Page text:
Predictive factors for incident musculoskeletal disorders in an in-plant surveillance program

Alexis Descatha, Yves Roquelaure, Bradley Evanoff, Jean Mariel, Annette Leclerc

Research output: Contribution to journalArticlepeer-review

22 Scopus citations


Objectives: A surveillance program for upper-limb work-related musculoskeletal disorders (UWMSD) based on assessment of health and risk factors was implemented between 1996 and 2000 in a large shoe factory with overall high levels for biomechanical exposure. The study aimed to identify workers with an increased risk of UWMSD incidence. Methods: In 1996, 1997 and 2000, 166 workers filled out a questionnaire and underwent a standardized physical examination. Factors from the 1996 questionnaire (general, personal and occupational factors) associated with UWMSD incidence in 1997 were selected. The predictive role of these variables was studied with a logistic model, taking into account also gender and age. The performance of a risk score based on this model was studied in 2000, using the Wilcoxon test and ROC curves. Results: In 1997, 28 incident cases of UWMSD were observed (N = 107, 26.2%). Work pace and prior history of UWMSD were the only factors significantly associated with UWMSD incidence in 1997 (respectively 33% versus 13%, P = 0.02 and 58% versus 22%, P = 0.01). Psychological distress (36% versus 21%, P = 0.10), physical fatigue (35% versus 22%, P = 0.14), repetitiveness (30% versus 18%, P = 0.17) and task precision (33% versus 21%, P = 0.16) were also included in the logistic model for 1997 UWMSD incidence. Controlling for these variables, prior history of UWMSD remained associated with incidence in 1997 (OR = 5.5, 95% CI = 1.4-21.8). In the period from 1997 to 2000, 24 incident cases were observed (N = 102, 23.5%). The risk score, based on variables from the 1997 model, was significantly higher for incident cases (median = 6 in incident cases versus 4.5 for healthy subjects, P = 0.02). ROC curves indicated that the highest agreement reached 67% for sensitivity and 59% for specificity. Among subjects who did not change their task (N = 71, 18 incident cases), performance reached 66% for specificity with the same sensitivity. Conclusion: These results suggest that surveillance programs of UWMSD at a company level are possible even with overall high levels for biomechanical exposure and should take into account occupational and personal factors, including prior history of UWMSD.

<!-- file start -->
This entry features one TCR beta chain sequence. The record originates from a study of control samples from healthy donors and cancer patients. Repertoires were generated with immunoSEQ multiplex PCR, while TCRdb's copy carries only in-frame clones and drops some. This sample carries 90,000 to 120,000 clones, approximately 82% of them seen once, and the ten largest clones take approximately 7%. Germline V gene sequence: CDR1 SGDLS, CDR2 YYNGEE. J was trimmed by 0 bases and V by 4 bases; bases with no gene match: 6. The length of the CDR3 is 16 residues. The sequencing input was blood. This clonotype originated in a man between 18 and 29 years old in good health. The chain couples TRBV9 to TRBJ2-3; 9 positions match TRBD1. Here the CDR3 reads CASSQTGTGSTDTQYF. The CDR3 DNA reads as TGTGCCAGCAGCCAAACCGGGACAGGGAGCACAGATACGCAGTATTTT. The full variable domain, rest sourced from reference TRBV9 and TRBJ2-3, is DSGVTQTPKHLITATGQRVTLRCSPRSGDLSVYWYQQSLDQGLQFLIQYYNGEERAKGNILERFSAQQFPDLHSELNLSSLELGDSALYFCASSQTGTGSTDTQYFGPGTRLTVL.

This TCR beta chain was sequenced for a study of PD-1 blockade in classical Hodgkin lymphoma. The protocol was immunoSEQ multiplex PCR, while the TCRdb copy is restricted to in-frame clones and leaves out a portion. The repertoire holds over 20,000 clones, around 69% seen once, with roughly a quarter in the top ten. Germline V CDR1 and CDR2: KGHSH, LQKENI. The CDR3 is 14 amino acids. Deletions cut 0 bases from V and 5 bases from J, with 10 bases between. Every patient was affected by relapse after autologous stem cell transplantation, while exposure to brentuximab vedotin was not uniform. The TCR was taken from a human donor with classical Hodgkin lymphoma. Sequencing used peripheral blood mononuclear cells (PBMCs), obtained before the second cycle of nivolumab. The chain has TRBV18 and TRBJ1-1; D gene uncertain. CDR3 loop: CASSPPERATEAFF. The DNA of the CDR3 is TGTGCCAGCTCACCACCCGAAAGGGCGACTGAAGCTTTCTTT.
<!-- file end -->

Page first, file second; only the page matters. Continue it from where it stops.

Original languageEnglish
Pages (from-to)337-344
Number of pages8
JournalAnnals of Occupational Hygiene
Issue number3
StatePublished - Apr 2007


  • Ergonomics (musculoskeletal diseases, upper extremity, predictive factors, surveillance, physical exposures)
  • Health surveillance
  • Measurement strategy musculoskeletal injury


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